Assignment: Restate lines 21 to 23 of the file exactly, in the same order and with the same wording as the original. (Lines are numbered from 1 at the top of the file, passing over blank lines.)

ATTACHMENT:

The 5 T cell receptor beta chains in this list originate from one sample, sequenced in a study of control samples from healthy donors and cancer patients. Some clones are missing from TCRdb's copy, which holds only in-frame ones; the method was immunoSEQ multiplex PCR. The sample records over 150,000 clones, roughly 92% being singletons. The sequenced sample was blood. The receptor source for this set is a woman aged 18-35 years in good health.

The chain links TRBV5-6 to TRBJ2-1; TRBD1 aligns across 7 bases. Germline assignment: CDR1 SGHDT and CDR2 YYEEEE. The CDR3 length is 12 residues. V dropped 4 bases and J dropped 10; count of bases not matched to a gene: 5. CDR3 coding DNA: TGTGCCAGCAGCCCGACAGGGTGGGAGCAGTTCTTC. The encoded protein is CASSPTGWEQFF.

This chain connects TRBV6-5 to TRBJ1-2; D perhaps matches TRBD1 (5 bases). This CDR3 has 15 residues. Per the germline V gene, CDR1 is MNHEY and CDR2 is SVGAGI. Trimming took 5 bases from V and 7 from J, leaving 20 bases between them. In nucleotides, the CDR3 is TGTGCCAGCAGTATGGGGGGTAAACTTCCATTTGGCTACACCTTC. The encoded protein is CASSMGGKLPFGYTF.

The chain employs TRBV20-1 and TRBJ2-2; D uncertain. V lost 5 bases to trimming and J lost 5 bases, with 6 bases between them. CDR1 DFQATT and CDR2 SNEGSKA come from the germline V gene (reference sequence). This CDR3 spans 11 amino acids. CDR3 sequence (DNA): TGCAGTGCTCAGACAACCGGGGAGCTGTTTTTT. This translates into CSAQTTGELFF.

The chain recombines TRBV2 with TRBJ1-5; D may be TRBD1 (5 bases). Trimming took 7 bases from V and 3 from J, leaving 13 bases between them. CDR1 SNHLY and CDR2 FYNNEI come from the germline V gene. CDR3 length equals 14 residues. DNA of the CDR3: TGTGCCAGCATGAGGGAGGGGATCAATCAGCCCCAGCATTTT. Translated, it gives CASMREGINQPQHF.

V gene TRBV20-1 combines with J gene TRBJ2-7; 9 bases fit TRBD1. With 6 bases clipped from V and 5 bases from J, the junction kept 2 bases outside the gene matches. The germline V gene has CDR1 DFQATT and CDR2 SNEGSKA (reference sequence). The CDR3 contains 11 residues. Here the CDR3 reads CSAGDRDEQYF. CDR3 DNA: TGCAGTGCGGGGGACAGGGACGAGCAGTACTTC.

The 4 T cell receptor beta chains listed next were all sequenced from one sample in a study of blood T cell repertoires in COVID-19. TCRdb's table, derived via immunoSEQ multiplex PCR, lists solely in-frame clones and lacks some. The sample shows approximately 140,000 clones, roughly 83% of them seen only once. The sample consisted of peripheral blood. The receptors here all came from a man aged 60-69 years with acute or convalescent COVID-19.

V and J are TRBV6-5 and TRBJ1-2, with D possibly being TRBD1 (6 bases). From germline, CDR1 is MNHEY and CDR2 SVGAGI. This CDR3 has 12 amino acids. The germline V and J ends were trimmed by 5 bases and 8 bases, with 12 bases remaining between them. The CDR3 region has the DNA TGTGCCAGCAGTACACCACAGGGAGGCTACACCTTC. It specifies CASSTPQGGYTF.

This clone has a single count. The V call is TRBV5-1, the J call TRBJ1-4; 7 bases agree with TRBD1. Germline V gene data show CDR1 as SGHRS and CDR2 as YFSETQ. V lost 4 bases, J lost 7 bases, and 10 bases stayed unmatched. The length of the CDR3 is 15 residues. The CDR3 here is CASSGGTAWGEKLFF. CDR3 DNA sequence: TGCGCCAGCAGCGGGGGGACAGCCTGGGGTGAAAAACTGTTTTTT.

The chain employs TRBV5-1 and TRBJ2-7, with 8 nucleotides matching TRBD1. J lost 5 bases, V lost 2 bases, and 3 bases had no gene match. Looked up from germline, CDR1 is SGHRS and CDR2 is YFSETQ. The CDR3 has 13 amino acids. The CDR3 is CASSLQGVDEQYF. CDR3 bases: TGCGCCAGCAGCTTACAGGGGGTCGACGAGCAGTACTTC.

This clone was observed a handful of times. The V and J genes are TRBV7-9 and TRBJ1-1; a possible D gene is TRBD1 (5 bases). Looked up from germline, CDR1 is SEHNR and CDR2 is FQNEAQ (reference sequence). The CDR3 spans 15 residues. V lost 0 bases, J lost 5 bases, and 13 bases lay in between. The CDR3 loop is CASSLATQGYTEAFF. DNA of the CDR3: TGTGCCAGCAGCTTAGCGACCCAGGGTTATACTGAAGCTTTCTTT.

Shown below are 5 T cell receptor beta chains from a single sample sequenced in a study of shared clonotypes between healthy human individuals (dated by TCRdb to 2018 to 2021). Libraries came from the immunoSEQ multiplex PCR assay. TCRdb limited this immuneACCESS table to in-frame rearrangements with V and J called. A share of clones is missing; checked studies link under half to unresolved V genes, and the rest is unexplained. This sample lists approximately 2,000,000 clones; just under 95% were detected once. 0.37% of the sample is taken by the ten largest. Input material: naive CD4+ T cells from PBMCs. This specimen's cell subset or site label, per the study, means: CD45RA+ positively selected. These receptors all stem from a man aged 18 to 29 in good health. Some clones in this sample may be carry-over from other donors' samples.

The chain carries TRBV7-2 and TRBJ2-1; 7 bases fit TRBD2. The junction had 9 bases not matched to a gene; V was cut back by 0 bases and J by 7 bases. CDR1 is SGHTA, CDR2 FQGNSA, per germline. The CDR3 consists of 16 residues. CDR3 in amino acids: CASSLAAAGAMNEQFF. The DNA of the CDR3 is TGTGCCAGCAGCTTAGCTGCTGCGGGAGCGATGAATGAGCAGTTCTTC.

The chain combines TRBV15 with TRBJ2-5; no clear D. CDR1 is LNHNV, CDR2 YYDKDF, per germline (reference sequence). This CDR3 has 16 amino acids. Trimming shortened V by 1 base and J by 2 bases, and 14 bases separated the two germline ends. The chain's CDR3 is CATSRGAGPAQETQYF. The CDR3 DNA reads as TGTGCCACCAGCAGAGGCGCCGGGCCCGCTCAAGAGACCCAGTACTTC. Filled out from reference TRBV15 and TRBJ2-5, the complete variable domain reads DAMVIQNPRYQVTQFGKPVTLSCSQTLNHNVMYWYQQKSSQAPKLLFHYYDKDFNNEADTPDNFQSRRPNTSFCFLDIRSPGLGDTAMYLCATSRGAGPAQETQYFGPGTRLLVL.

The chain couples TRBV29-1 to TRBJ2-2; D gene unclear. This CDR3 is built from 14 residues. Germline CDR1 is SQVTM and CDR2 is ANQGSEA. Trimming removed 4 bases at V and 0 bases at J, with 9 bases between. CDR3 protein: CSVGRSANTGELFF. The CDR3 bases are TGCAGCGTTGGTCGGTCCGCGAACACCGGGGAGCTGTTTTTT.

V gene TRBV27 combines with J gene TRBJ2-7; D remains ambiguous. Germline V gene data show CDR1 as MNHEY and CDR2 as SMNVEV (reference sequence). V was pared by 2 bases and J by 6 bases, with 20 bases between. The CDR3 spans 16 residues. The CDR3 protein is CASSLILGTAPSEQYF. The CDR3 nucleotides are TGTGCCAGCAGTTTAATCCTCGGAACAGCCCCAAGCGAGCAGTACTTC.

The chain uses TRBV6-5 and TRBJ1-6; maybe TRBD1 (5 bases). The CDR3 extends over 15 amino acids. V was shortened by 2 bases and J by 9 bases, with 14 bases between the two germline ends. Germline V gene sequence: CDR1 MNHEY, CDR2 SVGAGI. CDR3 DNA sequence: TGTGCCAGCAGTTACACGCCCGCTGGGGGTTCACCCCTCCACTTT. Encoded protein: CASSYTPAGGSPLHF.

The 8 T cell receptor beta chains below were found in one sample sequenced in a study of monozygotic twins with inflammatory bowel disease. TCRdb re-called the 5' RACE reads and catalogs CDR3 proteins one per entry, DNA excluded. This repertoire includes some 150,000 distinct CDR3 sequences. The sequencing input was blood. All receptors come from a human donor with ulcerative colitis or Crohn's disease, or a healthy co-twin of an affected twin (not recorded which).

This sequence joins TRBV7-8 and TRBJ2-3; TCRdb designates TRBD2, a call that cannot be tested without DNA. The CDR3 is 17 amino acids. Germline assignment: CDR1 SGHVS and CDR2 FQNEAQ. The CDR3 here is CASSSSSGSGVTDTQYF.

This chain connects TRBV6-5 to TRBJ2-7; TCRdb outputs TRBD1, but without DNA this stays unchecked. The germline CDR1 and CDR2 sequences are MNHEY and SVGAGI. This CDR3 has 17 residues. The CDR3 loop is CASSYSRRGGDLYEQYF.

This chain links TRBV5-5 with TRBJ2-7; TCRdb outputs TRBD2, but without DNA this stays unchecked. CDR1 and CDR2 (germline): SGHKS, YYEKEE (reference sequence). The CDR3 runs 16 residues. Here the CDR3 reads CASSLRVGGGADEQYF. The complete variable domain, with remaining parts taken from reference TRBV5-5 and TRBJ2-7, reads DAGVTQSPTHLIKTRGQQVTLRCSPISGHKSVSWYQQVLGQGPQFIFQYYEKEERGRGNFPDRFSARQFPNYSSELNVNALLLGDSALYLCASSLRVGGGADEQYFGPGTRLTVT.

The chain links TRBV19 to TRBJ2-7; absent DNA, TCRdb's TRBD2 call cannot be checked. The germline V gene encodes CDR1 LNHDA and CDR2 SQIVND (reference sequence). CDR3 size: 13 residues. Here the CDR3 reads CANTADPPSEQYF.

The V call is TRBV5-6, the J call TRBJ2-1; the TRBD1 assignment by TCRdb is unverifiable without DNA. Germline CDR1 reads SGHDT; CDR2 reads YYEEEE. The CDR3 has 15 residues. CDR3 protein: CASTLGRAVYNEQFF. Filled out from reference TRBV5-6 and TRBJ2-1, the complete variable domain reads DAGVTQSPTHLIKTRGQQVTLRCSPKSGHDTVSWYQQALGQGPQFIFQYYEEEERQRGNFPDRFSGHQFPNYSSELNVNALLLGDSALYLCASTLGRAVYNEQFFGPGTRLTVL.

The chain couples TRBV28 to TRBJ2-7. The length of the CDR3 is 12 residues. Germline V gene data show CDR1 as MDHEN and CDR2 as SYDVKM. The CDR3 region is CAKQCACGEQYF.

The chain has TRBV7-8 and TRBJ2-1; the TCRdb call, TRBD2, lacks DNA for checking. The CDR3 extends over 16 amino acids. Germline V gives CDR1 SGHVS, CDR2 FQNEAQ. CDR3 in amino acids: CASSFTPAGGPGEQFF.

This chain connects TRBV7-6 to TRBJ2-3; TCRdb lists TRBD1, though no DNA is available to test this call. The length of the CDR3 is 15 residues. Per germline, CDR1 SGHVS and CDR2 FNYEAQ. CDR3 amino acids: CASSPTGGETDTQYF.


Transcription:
This chain links TRBV5-5 with TRBJ2-7; TCRdb outputs TRBD2, but without DNA this stays unchecked. CDR1 and CDR2 (germline): SGHKS, YYEKEE (reference sequence). The CDR3 runs 16 residues. Here the CDR3 reads CASSLRVGGGADEQYF. The complete variable domain, with remaining parts taken from reference TRBV5-5 and TRBJ2-7, reads DAGVTQSPTHLIKTRGQQVTLRCSPISGHKSVSWYQQVLGQGPQFIFQYYEKEERGRGNFPDRFSARQFPNYSSELNVNALLLGDSALYLCASSLRVGGGADEQYFGPGTRLTVT.

The chain links TRBV19 to TRBJ2-7; absent DNA, TCRdb's TRBD2 call cannot be checked. The germline V gene encodes CDR1 LNHDA and CDR2 SQIVND (reference sequence). CDR3 size: 13 residues. Here the CDR3 reads CANTADPPSEQYF.

The V call is TRBV5-6, the J call TRBJ2-1; the TRBD1 assignment by TCRdb is unverifiable without DNA. Germline CDR1 reads SGHDT; CDR2 reads YYEEEE. The CDR3 has 15 residues. CDR3 protein: CASTLGRAVYNEQFF. Filled out from reference TRBV5-6 and TRBJ2-1, the complete variable domain reads DAGVTQSPTHLIKTRGQQVTLRCSPKSGHDTVSWYQQALGQGPQFIFQYYEEEERQRGNFPDRFSGHQFPNYSSELNVNALLLGDSALYLCASTLGRAVYNEQFFGPGTRLTVL.